The Providence Journal reported that the attorney was arrested in the Office of the Rhode Island Attorney General. (Mike Frisch)

March 6, 2013 in Bar Discipline & Process | Permalink | Comments (0) | TrackBack (0)

Ban From Ohio Overturned

From the web page of the Ohio Supreme Court:

The Ninth District Court of Appeals has ruled that the Medina County Court of Common Pleas cannot issue a lifelong ban to a Florida man from entering the state of Ohio.

According to court documents, George Mose, of Bradenton, Florida, drove to Brunswick, Ohio with plans to kill a woman he was previously involved with. Acting on a tip, police later found Mose in a motel room with incriminating evidence. He was charged with two counts of attempted murder and one count of attempted aggravated burglary.

As part of a plea agreement, Mose pleaded guilty to all three counts and “agreed never to return to the State of Ohio during his lifetime other than for parole requirements.” The trial court accepted the agreement and sentenced Mose to three years of prison with credit for time served.

Mose then filed an application for a delayed appeal and said the common pleas court erred by “not providing [Mr. Mose] with the proper post release control terms in the sentence.” He also said the trial court “lacked subject matter jurisdiction to accept his guilty pleas because his actions did not constitute an ‘attempt’ to commit murder or burglary.”

Judge Carla Moore wrote the appeals court’s unanimous decision and said: “We agree that Mr. Mose’s lifelong banishment from the State of Ohio is contrary to law … While we understand that Mr. Mose agreed to this sanction, the trial court was without authority to impose a punishment which is not authorized by statute. As such, we must vacate only that portion of Mr. Mose’s sentence.”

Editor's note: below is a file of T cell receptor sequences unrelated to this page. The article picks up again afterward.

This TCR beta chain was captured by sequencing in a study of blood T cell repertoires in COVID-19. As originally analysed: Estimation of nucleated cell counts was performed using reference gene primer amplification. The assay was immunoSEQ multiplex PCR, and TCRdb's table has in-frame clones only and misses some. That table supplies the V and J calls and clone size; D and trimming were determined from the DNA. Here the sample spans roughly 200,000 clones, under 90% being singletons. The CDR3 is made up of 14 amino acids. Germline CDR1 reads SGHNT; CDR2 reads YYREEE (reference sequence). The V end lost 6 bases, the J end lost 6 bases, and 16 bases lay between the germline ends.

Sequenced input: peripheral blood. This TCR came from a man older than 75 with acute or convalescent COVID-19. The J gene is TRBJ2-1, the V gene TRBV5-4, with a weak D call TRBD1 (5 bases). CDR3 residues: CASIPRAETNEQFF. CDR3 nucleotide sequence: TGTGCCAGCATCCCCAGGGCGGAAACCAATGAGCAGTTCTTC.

Judges Beth Whitmore and Donna Carr concurred in the February 25 opinion that vacated only the portion of the judgment banishing Mose from the State of Ohio, and affirmed the remainder of judgment of the Medina County Court of Common Pleas.

(Mike Frisch)

March 6, 2013 in Current Affairs | Permalink | Comments (0) | TrackBack (0)

Candor And Bar Admission

A 2010 Florida Coastal School of Law graduate has been denied admission to the Bar by the Ohio Supreme Court.

The court agreed with the unfavorable recommendation of the Board of Commissioners on Character and Fitness in light of several issues.

The applicant failed to disclose numerous traffic violations (no fewer than 14), including driving on a suspended license. He provided four different explanations of the failure to disclose.

Further, the applicant was not truthful regarding the repayment of a default judgment entered due to his failure to pay city taxes.

The applicant will be permitted to reapply in July 2017. (Mike Frisch)

March 6, 2013 in Bar Discipline & Process | Permalink | Comments (0) | TrackBack (0)

Tuesday, March 5, 2013

Duty Of Candor

An attorney who agreed to a 30 day suspension in 2008 violated the order by failing to withdraw from a case, made misrepresentations to the client and to Bar Counsel in the reinstatement process.

He could not represent the client who had paid him fees because of the suspension and his employment with the IRS.